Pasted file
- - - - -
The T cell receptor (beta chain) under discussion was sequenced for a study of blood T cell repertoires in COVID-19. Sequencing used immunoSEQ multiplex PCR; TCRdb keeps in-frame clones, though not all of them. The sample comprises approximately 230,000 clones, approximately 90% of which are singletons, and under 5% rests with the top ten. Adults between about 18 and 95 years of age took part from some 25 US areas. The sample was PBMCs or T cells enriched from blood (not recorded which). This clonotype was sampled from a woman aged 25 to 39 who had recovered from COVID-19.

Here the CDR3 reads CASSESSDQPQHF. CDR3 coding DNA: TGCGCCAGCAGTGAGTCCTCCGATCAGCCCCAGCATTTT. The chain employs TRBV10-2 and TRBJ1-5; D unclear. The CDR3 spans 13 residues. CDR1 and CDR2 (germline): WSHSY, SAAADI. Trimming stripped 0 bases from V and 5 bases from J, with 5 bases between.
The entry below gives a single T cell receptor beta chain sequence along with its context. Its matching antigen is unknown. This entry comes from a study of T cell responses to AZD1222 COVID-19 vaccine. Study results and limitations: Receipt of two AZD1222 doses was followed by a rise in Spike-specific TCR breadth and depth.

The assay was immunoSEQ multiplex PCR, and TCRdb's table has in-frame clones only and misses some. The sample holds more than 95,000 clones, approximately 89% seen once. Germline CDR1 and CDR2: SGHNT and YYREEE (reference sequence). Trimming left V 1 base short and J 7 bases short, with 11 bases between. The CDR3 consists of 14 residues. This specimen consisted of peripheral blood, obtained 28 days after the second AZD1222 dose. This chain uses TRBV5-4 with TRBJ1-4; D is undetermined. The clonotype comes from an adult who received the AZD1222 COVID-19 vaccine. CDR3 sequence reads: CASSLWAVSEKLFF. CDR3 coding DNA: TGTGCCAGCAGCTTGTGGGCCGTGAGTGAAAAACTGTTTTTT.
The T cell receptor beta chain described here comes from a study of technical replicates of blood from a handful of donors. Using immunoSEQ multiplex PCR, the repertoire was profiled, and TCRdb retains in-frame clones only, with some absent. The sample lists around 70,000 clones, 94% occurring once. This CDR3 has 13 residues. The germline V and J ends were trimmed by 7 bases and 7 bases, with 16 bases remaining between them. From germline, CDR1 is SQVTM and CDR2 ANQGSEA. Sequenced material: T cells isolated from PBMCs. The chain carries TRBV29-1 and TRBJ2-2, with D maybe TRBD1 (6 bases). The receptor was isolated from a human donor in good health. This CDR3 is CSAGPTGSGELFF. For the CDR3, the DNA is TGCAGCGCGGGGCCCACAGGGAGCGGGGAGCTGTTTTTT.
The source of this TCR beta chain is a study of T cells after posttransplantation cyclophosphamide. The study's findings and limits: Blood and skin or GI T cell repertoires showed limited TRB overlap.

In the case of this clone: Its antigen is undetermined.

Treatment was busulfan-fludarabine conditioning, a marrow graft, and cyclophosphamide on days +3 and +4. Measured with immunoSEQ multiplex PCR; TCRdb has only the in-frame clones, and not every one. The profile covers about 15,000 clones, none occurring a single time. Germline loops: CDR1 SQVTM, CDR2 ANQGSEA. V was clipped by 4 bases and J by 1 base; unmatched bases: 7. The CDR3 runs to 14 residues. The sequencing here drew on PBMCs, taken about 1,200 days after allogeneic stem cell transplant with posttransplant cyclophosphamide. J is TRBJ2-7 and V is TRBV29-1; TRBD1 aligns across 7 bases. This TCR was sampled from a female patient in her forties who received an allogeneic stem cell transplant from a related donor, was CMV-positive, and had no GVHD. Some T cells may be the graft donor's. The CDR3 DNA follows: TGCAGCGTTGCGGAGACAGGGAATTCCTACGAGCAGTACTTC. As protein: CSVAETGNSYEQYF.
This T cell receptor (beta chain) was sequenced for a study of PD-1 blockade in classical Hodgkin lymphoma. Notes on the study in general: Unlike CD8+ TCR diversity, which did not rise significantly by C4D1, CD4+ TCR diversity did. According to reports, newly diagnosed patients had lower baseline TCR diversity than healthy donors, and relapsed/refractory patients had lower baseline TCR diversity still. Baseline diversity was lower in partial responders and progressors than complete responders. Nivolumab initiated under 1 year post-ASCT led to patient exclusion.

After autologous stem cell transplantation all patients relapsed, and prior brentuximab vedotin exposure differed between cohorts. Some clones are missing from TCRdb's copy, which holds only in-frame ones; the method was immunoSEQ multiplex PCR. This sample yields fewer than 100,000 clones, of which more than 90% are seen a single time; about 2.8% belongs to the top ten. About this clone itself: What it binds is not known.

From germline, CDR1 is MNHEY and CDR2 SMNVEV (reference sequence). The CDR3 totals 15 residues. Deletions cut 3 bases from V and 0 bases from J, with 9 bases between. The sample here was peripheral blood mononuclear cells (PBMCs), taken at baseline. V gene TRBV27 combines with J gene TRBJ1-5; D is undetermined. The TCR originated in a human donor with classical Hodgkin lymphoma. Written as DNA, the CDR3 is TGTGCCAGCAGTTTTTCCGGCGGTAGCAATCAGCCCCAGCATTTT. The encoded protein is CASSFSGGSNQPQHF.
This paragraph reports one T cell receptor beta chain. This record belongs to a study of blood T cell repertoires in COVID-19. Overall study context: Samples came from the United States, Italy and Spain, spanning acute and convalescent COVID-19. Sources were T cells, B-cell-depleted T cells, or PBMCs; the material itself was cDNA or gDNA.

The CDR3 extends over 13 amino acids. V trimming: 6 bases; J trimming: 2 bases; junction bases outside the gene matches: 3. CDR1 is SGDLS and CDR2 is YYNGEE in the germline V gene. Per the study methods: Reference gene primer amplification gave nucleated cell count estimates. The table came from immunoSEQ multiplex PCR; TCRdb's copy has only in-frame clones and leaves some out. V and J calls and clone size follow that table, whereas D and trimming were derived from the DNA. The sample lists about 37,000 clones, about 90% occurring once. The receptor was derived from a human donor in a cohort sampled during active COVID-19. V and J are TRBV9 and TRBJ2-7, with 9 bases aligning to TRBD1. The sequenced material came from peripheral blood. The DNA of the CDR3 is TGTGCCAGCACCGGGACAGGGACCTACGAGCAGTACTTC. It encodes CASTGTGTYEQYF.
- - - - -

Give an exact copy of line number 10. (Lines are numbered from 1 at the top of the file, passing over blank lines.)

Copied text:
After autologous stem cell transplantation all patients relapsed, and prior brentuximab vedotin exposure differed between cohorts. Some clones are missing from TCRdb's copy, which holds only in-frame ones; the method was immunoSEQ multiplex PCR. This sample yields fewer than 100,000 clones, of which more than 90% are seen a single time; about 2.8% belongs to the top ten. About this clone itself: What it binds is not known.